Coronavirus briefing: Concerning signs in European and Swedish data
- Data shows continued stability in Russia and the US. Brazil still accounted for the most cases.
- Data from Europe, where the declining trend in daily cases has ceased, rises some concerns: recorded cases have continued to trend up in France and Germany’s reproduction number is again above 1. This could still be temporary, however.
- Daily cases in South Korea have continued to rise and are now in par with Japan. Daily cases have continued to decline in Singapore but remain relatively high.
- Daily recorded cases continue to increase in India, Pakistan and Bangladesh. Iran is going through a second wave as an increasing daily case count witnesses.
- Swedish data also shows some concerning signs: daily recorded cases have continued to rise and the number on patients in hospitals and intensive care, for long declining, seems to have stabilised.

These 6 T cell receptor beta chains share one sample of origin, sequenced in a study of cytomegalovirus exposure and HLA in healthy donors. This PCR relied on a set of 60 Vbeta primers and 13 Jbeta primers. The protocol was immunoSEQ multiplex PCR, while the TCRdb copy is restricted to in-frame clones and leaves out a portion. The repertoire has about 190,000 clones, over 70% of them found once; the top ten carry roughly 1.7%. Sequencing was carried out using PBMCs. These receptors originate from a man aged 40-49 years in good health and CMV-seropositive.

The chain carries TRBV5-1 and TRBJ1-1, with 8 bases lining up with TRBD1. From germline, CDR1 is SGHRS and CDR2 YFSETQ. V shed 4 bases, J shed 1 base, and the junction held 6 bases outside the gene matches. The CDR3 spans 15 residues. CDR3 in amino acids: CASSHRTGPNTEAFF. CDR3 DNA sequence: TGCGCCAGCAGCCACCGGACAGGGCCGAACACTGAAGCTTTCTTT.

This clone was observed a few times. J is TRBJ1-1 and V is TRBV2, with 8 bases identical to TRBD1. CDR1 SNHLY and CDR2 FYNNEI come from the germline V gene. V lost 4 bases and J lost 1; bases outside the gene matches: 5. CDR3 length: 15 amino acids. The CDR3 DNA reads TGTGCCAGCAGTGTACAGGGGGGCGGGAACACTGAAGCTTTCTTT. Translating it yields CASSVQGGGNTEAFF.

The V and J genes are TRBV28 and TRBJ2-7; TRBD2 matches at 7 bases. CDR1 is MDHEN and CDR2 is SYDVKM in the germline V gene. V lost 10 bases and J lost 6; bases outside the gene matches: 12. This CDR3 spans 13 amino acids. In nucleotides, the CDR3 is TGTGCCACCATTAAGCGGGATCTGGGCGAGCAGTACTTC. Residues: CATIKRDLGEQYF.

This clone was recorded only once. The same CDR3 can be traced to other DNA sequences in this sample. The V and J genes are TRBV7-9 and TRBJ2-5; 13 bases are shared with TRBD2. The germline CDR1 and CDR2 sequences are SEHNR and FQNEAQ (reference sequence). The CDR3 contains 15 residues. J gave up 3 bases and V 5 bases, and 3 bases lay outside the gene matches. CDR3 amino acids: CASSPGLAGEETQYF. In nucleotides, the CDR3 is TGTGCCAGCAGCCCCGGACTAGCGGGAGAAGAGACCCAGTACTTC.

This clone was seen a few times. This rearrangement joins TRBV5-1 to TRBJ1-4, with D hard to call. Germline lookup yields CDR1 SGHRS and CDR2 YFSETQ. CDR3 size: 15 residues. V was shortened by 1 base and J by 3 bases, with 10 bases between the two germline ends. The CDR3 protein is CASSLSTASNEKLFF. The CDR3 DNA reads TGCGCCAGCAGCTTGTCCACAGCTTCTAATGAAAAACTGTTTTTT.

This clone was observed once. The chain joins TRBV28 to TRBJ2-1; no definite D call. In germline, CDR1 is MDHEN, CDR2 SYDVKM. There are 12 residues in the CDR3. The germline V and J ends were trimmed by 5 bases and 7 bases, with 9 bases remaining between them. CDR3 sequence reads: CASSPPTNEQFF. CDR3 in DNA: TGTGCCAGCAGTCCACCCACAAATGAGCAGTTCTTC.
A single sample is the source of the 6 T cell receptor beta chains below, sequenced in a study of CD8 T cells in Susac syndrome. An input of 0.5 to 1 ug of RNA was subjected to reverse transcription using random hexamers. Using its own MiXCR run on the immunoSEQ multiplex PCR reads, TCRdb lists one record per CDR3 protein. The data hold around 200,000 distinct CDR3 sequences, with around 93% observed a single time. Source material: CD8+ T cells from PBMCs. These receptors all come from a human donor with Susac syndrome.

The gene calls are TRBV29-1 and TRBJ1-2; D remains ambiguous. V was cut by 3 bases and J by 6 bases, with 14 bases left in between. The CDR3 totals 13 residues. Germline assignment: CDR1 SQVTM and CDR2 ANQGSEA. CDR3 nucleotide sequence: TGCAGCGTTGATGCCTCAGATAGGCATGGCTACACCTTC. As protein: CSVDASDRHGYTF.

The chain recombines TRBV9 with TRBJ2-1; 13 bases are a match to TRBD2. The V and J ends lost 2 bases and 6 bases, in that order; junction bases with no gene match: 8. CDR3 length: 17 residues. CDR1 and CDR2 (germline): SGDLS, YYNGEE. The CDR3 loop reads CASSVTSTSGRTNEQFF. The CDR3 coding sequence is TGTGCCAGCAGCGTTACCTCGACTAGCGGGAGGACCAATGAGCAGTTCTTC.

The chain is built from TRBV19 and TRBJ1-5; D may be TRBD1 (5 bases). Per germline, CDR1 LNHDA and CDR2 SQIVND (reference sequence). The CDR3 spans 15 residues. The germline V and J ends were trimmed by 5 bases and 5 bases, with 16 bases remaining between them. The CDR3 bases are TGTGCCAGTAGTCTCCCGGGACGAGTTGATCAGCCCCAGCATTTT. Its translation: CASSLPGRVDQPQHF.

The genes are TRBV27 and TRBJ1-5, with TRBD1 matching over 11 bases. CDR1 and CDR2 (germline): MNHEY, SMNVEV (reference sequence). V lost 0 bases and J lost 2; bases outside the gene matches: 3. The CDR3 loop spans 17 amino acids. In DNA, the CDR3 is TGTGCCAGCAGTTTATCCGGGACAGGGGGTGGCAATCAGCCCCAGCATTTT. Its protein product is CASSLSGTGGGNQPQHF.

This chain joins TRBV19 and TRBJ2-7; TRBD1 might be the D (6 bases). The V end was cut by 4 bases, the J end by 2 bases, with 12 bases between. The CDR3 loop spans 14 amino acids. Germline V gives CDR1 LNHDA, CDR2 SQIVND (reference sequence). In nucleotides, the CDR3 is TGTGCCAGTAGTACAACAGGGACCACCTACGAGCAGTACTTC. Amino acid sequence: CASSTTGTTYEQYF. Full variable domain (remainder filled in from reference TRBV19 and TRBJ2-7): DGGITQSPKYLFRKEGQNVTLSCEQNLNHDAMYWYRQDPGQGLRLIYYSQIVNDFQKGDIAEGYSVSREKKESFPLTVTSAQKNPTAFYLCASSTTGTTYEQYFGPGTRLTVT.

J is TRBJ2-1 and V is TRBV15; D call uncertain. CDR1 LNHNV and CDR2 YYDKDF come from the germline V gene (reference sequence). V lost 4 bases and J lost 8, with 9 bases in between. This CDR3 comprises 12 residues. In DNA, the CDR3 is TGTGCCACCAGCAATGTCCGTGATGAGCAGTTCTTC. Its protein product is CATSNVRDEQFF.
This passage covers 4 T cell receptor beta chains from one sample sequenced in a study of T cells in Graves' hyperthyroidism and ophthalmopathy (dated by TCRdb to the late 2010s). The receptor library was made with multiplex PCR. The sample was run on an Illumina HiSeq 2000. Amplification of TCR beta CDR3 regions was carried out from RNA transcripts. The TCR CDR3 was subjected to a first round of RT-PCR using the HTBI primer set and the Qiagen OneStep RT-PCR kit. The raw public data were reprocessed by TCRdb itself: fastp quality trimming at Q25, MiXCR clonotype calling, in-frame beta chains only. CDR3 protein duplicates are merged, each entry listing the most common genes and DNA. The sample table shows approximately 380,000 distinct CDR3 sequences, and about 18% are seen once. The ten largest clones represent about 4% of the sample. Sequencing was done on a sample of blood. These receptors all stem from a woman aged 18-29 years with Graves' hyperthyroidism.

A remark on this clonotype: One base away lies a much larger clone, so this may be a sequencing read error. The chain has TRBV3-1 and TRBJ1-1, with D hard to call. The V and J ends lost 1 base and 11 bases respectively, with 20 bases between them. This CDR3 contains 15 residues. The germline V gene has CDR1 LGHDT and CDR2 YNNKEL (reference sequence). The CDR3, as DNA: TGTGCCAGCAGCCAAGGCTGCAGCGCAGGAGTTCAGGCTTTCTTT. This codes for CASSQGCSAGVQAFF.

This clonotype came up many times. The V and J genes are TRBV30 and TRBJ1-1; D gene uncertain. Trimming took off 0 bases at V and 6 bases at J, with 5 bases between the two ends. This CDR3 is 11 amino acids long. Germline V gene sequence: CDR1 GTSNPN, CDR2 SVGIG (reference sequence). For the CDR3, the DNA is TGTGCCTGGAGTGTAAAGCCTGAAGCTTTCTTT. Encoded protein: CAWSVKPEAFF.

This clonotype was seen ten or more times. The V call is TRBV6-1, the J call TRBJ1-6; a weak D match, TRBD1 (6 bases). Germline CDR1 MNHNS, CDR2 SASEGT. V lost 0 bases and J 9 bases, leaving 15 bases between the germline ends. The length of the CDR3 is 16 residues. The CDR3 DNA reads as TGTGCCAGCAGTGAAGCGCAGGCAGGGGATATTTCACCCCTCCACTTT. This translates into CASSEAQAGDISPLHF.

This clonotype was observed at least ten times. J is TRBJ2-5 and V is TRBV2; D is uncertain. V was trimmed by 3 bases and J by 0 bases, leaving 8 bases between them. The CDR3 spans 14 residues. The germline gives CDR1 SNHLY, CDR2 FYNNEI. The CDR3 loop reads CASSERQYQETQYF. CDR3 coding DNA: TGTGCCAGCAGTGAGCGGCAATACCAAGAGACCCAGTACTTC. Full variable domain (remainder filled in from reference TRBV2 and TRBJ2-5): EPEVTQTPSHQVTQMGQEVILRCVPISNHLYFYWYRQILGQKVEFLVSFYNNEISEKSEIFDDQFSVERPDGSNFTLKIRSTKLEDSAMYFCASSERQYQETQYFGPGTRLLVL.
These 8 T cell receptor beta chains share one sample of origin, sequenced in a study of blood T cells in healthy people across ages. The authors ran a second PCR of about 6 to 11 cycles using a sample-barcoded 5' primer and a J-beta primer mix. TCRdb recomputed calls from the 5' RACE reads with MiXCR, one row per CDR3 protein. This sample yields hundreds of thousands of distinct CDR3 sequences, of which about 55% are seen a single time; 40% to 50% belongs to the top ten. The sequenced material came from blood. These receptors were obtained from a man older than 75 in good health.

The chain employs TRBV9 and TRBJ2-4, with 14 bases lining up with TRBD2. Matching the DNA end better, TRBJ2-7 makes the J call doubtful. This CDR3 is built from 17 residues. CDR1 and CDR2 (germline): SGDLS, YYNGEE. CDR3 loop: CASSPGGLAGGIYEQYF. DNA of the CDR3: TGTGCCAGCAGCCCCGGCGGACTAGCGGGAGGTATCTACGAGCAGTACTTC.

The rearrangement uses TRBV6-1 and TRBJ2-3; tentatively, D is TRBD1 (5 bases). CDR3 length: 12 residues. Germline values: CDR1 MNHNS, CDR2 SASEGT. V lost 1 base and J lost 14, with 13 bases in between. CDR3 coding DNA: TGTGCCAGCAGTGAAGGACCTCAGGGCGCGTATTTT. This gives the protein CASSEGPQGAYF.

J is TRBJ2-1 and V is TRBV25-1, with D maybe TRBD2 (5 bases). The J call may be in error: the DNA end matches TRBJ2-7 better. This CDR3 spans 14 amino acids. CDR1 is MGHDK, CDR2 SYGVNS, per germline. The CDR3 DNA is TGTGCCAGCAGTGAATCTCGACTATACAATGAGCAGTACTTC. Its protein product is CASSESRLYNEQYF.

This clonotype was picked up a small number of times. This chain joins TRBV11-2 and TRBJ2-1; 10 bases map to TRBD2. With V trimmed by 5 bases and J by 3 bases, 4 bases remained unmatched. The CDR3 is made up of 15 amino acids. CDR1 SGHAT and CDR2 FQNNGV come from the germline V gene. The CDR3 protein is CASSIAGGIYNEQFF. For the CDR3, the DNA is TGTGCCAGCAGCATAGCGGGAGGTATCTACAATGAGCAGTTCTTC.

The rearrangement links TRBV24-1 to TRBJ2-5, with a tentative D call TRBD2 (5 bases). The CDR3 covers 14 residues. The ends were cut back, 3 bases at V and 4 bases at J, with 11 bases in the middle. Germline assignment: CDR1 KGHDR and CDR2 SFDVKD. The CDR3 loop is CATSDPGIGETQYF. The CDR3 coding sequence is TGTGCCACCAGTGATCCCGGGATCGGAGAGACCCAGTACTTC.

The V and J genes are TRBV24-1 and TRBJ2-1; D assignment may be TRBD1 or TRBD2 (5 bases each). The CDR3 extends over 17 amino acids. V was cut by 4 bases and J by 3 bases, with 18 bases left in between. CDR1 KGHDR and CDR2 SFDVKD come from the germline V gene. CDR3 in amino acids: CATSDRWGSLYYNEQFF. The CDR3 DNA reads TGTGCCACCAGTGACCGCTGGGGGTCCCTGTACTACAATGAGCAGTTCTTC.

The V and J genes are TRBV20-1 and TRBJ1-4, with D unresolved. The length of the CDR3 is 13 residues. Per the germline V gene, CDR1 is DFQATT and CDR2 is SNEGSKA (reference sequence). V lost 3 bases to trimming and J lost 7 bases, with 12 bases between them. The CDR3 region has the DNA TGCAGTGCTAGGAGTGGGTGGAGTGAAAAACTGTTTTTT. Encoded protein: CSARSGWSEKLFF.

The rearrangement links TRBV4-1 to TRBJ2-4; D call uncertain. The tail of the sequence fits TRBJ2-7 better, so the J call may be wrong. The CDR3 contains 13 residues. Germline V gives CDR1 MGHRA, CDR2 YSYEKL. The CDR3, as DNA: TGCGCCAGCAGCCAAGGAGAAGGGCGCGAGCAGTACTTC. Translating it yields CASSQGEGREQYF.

- The Netherlands opened bars and restaurants yesterday.
- South Africa cancelled planned school reopening due to continued concern over the epidemic.
- The Japanese government considers allowing travel from selected countries.
- The Mexican government has announced that the lockdowns will be lifted in parts of the country. With a large share of the country deemed as high risk, however, the scope of this will be limited.
- Results from a large trial of Gilead’s antiviral drug remdesivir showed underwhelming results: moderately ill patients showed a modest improvement during first five days of care, but a longer treatment did not yield extra benefits.
- Lithuania has opened its borders to several countries but still excludes Sweden.
- Manufacturing PMI data improved somewhat across Europe and the US (ISM) but remained at low levels. The figures indicate that the contraction in manufacturing activity has slowed down.
- Norwegian labour market data points at broad improvement across sectors and the unemployment rate declined in May. Norway’s consumer confidence index rebounded.
- Swedish weekly PES data showed that redundancies continued down to the lowest weekly figure since the crisis began. Continuing claims also declined. However, the number of newly registered unemployed picked up slightly and unemployment continues to rise at a rapid rate.
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